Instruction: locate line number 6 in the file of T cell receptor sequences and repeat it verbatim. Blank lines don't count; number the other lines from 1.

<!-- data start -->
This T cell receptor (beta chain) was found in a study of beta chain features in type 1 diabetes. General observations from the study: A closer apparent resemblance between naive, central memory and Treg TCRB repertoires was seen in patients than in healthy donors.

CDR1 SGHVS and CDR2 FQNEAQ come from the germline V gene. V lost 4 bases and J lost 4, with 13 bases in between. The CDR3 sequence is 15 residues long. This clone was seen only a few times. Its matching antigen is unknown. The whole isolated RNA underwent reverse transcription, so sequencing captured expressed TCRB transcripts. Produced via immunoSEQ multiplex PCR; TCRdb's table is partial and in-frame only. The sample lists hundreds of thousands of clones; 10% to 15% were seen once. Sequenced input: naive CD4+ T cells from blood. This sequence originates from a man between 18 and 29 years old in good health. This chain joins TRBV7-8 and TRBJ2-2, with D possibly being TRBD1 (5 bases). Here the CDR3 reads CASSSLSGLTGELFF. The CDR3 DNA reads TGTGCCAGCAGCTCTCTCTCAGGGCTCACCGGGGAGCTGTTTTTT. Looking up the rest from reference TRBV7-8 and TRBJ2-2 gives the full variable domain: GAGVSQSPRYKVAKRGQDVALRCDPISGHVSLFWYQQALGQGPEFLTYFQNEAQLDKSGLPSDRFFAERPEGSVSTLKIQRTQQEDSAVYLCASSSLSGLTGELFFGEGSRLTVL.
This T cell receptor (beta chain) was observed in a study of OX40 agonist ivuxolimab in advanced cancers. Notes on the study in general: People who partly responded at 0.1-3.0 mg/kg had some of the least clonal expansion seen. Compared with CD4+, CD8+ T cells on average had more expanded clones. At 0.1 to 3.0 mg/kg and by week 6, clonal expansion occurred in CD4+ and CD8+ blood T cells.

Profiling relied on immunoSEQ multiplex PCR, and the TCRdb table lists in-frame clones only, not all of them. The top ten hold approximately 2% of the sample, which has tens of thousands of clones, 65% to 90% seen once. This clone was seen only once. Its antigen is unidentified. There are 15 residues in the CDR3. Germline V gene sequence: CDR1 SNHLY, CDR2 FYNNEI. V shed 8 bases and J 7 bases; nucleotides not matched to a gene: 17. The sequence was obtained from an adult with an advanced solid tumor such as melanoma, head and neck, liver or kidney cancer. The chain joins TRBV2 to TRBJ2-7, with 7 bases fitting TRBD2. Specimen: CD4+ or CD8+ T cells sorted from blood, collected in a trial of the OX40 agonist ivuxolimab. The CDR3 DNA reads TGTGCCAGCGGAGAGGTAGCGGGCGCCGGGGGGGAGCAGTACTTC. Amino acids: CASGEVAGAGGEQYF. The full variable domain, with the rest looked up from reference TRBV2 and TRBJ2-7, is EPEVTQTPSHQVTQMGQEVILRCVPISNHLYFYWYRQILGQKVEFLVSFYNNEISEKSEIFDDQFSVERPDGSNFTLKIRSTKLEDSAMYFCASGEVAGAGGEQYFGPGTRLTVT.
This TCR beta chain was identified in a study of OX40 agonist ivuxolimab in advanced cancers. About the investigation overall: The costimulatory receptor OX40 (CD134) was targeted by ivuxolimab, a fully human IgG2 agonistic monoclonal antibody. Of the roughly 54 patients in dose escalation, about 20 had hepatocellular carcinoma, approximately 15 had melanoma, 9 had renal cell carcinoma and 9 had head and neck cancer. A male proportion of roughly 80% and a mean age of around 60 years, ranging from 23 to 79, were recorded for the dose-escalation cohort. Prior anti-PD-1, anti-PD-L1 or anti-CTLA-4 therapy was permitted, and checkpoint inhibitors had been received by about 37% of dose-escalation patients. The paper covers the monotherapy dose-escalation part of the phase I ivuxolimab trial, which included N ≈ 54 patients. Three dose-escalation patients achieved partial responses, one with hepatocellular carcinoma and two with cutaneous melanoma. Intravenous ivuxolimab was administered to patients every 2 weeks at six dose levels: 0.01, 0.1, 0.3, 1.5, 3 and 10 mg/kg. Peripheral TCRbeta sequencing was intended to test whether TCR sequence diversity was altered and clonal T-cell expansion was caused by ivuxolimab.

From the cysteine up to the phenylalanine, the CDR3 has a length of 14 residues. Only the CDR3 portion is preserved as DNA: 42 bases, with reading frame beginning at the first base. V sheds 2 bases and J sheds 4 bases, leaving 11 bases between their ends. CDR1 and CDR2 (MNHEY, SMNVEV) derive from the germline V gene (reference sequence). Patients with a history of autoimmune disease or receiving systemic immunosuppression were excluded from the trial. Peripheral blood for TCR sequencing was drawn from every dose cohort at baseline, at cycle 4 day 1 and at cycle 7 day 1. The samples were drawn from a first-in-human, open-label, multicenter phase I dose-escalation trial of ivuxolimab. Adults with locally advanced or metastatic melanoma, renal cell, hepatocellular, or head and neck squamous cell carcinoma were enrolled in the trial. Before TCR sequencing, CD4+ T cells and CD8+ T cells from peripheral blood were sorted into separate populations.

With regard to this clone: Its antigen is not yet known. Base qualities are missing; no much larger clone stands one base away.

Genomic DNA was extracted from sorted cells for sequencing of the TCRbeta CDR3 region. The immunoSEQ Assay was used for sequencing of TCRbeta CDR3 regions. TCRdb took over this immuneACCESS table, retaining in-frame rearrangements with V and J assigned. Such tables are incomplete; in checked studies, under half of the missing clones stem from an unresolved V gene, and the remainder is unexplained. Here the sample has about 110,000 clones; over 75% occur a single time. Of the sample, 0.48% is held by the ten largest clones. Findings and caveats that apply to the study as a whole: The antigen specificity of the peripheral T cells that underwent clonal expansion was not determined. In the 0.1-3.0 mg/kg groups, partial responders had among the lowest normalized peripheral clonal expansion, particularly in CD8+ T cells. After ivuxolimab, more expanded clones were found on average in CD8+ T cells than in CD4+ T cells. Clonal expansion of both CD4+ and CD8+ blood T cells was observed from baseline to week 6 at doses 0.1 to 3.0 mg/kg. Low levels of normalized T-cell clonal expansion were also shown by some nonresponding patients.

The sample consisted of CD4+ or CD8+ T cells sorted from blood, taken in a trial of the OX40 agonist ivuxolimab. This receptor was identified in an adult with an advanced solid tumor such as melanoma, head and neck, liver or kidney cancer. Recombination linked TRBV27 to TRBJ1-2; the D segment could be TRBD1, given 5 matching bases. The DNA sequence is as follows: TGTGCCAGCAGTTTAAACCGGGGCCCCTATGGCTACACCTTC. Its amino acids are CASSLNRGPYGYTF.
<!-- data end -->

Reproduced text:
From the cysteine up to the phenylalanine, the CDR3 has a length of 14 residues. Only the CDR3 portion is preserved as DNA: 42 bases, with reading frame beginning at the first base. V sheds 2 bases and J sheds 4 bases, leaving 11 bases between their ends. CDR1 and CDR2 (MNHEY, SMNVEV) derive from the germline V gene (reference sequence). Patients with a history of autoimmune disease or receiving systemic immunosuppression were excluded from the trial. Peripheral blood for TCR sequencing was drawn from every dose cohort at baseline, at cycle 4 day 1 and at cycle 7 day 1. The samples were drawn from a first-in-human, open-label, multicenter phase I dose-escalation trial of ivuxolimab. Adults with locally advanced or metastatic melanoma, renal cell, hepatocellular, or head and neck squamous cell carcinoma were enrolled in the trial. Before TCR sequencing, CD4+ T cells and CD8+ T cells from peripheral blood were sorted into separate populations.